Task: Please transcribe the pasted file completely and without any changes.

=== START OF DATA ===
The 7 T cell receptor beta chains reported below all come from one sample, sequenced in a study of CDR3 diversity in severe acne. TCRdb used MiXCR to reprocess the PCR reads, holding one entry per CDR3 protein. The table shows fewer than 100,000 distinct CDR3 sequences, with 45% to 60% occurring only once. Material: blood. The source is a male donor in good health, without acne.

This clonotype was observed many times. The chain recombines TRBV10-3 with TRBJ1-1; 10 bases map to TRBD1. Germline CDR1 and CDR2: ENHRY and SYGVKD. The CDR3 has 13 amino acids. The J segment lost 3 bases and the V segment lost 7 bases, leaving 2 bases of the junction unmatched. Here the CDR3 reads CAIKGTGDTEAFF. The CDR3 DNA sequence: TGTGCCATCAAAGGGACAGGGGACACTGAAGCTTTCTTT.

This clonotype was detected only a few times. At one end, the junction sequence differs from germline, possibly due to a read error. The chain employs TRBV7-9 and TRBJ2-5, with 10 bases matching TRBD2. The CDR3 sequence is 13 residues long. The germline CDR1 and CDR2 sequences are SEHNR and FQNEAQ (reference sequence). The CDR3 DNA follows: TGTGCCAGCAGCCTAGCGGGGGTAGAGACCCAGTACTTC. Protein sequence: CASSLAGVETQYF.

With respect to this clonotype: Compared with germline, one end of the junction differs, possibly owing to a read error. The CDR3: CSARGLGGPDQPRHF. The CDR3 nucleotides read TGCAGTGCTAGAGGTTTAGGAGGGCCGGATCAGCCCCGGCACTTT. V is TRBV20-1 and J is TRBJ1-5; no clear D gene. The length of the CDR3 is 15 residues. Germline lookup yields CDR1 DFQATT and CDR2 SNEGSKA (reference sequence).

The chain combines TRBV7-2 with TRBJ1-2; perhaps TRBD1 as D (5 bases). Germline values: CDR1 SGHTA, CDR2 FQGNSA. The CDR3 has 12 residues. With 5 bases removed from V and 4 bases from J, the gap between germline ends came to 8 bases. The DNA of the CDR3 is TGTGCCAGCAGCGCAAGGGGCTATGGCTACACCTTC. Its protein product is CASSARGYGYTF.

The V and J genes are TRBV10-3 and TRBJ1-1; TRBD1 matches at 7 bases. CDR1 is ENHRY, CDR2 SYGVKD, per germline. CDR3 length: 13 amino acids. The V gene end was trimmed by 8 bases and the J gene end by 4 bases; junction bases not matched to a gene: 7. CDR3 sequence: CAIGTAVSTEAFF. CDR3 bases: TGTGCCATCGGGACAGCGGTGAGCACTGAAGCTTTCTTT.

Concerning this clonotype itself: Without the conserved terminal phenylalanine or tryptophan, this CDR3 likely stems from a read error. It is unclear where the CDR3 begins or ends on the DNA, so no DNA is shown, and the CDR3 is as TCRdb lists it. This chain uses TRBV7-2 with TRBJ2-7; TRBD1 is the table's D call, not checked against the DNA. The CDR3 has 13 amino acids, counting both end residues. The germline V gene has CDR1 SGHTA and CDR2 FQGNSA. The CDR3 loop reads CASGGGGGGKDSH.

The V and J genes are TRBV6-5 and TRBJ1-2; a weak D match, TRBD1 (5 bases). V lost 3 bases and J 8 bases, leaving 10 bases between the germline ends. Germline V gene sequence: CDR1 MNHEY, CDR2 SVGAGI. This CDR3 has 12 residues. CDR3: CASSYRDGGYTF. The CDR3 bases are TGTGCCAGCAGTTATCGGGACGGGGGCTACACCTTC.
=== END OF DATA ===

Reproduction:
The 7 T cell receptor beta chains reported below all come from one sample, sequenced in a study of CDR3 diversity in severe acne. TCRdb used MiXCR to reprocess the PCR reads, holding one entry per CDR3 protein. The table shows fewer than 100,000 distinct CDR3 sequences, with 45% to 60% occurring only once. Material: blood. The source is a male donor in good health, without acne.

This clonotype was observed many times. The chain recombines TRBV10-3 with TRBJ1-1; 10 bases map to TRBD1. Germline CDR1 and CDR2: ENHRY and SYGVKD. The CDR3 has 13 amino acids. The J segment lost 3 bases and the V segment lost 7 bases, leaving 2 bases of the junction unmatched. Here the CDR3 reads CAIKGTGDTEAFF. The CDR3 DNA sequence: TGTGCCATCAAAGGGACAGGGGACACTGAAGCTTTCTTT.

This clonotype was detected only a few times. At one end, the junction sequence differs from germline, possibly due to a read error. The chain employs TRBV7-9 and TRBJ2-5, with 10 bases matching TRBD2. The CDR3 sequence is 13 residues long. The germline CDR1 and CDR2 sequences are SEHNR and FQNEAQ (reference sequence). The CDR3 DNA follows: TGTGCCAGCAGCCTAGCGGGGGTAGAGACCCAGTACTTC. Protein sequence: CASSLAGVETQYF.

With respect to this clonotype: Compared with germline, one end of the junction differs, possibly owing to a read error. The CDR3: CSARGLGGPDQPRHF. The CDR3 nucleotides read TGCAGTGCTAGAGGTTTAGGAGGGCCGGATCAGCCCCGGCACTTT. V is TRBV20-1 and J is TRBJ1-5; no clear D gene. The length of the CDR3 is 15 residues. Germline lookup yields CDR1 DFQATT and CDR2 SNEGSKA (reference sequence).

The chain combines TRBV7-2 with TRBJ1-2; perhaps TRBD1 as D (5 bases). Germline values: CDR1 SGHTA, CDR2 FQGNSA. The CDR3 has 12 residues. With 5 bases removed from V and 4 bases from J, the gap between germline ends came to 8 bases. The DNA of the CDR3 is TGTGCCAGCAGCGCAAGGGGCTATGGCTACACCTTC. Its protein product is CASSARGYGYTF.

The V and J genes are TRBV10-3 and TRBJ1-1; TRBD1 matches at 7 bases. CDR1 is ENHRY, CDR2 SYGVKD, per germline. CDR3 length: 13 amino acids. The V gene end was trimmed by 8 bases and the J gene end by 4 bases; junction bases not matched to a gene: 7. CDR3 sequence: CAIGTAVSTEAFF. CDR3 bases: TGTGCCATCGGGACAGCGGTGAGCACTGAAGCTTTCTTT.

Concerning this clonotype itself: Without the conserved terminal phenylalanine or tryptophan, this CDR3 likely stems from a read error. It is unclear where the CDR3 begins or ends on the DNA, so no DNA is shown, and the CDR3 is as TCRdb lists it. This chain uses TRBV7-2 with TRBJ2-7; TRBD1 is the table's D call, not checked against the DNA. The CDR3 has 13 amino acids, counting both end residues. The germline V gene has CDR1 SGHTA and CDR2 FQGNSA. The CDR3 loop reads CASGGGGGGKDSH.

The V and J genes are TRBV6-5 and TRBJ1-2; a weak D match, TRBD1 (5 bases). V lost 3 bases and J 8 bases, leaving 10 bases between the germline ends. Germline V gene sequence: CDR1 MNHEY, CDR2 SVGAGI. This CDR3 has 12 residues. CDR3: CASSYRDGGYTF. The CDR3 bases are TGTGCCAGCAGTTATCGGGACGGGGGCTACACCTTC.